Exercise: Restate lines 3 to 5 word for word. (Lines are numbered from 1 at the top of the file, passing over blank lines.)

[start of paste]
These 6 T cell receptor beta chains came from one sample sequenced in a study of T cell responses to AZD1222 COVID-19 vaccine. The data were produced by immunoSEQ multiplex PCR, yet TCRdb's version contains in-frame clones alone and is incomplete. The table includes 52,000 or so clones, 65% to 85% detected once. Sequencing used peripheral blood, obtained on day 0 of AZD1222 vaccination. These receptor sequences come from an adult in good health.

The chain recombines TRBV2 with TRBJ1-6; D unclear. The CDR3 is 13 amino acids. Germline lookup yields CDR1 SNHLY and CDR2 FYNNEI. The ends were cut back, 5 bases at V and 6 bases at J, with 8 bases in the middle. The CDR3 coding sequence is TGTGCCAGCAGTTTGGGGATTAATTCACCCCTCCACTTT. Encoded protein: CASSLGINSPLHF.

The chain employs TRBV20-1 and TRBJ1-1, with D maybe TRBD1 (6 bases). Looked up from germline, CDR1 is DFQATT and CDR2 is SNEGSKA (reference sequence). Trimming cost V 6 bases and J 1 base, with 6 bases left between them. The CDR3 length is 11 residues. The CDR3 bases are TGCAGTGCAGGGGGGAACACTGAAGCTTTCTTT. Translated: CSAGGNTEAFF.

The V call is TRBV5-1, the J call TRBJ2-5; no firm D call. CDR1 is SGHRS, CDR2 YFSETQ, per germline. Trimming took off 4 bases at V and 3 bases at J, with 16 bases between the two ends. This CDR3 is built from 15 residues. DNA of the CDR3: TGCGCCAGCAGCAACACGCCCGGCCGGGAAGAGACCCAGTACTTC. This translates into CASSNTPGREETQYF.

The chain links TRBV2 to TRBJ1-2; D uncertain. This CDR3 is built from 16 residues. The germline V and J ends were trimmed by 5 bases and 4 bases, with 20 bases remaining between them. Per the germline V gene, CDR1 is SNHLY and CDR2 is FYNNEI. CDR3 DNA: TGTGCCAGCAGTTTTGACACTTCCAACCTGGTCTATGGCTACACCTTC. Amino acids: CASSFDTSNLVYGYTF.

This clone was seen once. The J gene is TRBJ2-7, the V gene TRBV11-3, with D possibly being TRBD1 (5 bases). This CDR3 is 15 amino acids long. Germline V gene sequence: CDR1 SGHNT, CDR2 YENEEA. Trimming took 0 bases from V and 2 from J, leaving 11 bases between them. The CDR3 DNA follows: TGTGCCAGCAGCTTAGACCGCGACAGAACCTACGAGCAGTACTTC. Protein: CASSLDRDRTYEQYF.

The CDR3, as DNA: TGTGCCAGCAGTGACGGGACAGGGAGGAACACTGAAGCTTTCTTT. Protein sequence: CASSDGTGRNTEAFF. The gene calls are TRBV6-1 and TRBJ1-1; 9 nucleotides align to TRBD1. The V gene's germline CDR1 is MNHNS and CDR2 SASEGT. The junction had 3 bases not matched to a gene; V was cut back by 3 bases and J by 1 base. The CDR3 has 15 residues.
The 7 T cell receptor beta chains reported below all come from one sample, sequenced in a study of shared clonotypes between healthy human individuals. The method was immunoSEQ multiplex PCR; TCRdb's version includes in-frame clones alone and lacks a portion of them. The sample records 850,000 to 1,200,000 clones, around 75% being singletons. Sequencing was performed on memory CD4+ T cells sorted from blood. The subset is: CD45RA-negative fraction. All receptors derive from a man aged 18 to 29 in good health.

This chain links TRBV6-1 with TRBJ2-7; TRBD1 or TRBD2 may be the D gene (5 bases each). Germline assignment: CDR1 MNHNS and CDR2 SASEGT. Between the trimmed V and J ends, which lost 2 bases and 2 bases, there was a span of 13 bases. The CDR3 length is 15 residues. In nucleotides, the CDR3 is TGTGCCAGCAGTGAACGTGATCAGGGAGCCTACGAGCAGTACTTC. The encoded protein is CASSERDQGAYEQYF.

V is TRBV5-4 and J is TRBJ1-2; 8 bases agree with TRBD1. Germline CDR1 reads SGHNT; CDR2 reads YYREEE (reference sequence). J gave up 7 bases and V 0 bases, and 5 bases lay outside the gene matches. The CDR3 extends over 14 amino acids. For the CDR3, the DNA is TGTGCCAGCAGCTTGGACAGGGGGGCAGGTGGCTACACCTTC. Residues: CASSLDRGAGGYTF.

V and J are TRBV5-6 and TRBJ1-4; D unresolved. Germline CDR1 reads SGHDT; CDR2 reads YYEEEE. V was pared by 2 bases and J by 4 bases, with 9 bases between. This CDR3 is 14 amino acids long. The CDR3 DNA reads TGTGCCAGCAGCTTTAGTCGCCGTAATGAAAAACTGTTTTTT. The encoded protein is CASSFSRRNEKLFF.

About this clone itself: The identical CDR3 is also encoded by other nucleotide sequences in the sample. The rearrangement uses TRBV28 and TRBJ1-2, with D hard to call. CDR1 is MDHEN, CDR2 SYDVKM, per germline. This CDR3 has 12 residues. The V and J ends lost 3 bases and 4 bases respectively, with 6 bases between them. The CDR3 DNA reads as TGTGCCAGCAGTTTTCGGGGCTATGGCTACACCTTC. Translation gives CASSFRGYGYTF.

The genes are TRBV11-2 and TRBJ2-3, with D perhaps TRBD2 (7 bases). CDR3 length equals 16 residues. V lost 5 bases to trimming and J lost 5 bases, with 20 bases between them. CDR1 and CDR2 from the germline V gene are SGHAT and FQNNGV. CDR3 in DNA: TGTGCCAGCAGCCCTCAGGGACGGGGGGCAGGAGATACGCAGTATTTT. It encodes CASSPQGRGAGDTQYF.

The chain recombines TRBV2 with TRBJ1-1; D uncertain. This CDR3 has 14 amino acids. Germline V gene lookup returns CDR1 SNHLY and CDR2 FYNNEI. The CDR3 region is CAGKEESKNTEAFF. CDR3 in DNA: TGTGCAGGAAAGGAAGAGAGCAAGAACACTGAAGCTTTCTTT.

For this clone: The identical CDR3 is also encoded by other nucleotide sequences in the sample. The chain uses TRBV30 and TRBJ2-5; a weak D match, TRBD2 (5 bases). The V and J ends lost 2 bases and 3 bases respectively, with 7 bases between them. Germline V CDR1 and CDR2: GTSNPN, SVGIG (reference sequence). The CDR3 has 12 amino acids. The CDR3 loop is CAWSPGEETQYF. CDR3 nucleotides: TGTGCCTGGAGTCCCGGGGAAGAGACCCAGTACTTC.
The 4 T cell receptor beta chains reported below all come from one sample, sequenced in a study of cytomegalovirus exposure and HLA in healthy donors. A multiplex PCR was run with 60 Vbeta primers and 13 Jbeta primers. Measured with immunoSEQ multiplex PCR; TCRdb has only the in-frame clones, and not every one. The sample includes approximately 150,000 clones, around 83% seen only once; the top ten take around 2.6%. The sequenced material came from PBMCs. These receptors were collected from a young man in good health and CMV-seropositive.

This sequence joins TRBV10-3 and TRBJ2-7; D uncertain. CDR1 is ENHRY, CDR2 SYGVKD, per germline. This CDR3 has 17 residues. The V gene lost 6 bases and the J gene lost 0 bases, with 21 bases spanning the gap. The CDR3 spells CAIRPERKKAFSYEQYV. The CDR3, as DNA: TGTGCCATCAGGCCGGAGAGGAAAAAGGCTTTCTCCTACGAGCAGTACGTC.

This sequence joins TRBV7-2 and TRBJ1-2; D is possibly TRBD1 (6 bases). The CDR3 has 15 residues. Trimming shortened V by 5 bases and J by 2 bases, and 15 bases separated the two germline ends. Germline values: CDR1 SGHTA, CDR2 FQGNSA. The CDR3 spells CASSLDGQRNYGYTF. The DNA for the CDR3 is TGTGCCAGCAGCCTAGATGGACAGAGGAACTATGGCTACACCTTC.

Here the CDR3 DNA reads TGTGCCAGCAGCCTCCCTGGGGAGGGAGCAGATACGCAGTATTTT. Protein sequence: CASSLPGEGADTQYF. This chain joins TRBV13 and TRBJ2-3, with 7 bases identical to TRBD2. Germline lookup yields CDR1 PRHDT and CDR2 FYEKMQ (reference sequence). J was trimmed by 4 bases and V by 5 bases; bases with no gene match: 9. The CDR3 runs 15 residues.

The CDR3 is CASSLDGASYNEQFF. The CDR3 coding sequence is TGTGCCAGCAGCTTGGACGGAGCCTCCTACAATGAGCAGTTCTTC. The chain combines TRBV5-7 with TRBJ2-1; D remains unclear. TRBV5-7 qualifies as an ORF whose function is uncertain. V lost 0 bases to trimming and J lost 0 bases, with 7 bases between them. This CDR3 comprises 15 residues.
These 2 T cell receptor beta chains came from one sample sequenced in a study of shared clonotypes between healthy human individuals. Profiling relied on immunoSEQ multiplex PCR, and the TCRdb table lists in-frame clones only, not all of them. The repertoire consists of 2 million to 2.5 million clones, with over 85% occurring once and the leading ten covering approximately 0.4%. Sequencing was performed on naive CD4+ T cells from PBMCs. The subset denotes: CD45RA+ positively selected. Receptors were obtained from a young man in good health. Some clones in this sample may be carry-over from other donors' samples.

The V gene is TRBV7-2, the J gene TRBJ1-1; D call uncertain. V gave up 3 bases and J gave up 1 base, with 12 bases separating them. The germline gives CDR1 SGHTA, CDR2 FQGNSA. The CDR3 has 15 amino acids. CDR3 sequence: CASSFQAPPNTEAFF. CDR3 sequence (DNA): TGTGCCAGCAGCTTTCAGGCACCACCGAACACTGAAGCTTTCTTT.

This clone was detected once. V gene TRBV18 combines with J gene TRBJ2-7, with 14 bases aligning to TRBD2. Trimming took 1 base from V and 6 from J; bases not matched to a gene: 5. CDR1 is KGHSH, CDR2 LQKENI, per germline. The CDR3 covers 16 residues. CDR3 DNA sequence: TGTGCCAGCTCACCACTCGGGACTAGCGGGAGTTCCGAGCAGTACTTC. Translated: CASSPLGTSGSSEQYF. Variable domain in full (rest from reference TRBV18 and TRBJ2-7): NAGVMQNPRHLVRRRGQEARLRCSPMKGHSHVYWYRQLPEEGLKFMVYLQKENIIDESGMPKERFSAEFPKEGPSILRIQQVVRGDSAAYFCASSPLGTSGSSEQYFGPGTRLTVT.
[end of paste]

The chain employs TRBV20-1 and TRBJ1-1, with D maybe TRBD1 (6 bases). Looked up from germline, CDR1 is DFQATT and CDR2 is SNEGSKA (reference sequence). Trimming cost V 6 bases and J 1 base, with 6 bases left between them. The CDR3 length is 11 residues. The CDR3 bases are TGCAGTGCAGGGGGGAACACTGAAGCTTTCTTT. Translated: CSAGGNTEAFF.

The V call is TRBV5-1, the J call TRBJ2-5; no firm D call. CDR1 is SGHRS, CDR2 YFSETQ, per germline. Trimming took off 4 bases at V and 3 bases at J, with 16 bases between the two ends. This CDR3 is built from 15 residues. DNA of the CDR3: TGCGCCAGCAGCAACACGCCCGGCCGGGAAGAGACCCAGTACTTC. This translates into CASSNTPGREETQYF.

The chain links TRBV2 to TRBJ1-2; D uncertain. This CDR3 is built from 16 residues. The germline V and J ends were trimmed by 5 bases and 4 bases, with 20 bases remaining between them. Per the germline V gene, CDR1 is SNHLY and CDR2 is FYNNEI. CDR3 DNA: TGTGCCAGCAGTTTTGACACTTCCAACCTGGTCTATGGCTACACCTTC. Amino acids: CASSFDTSNLVYGYTF.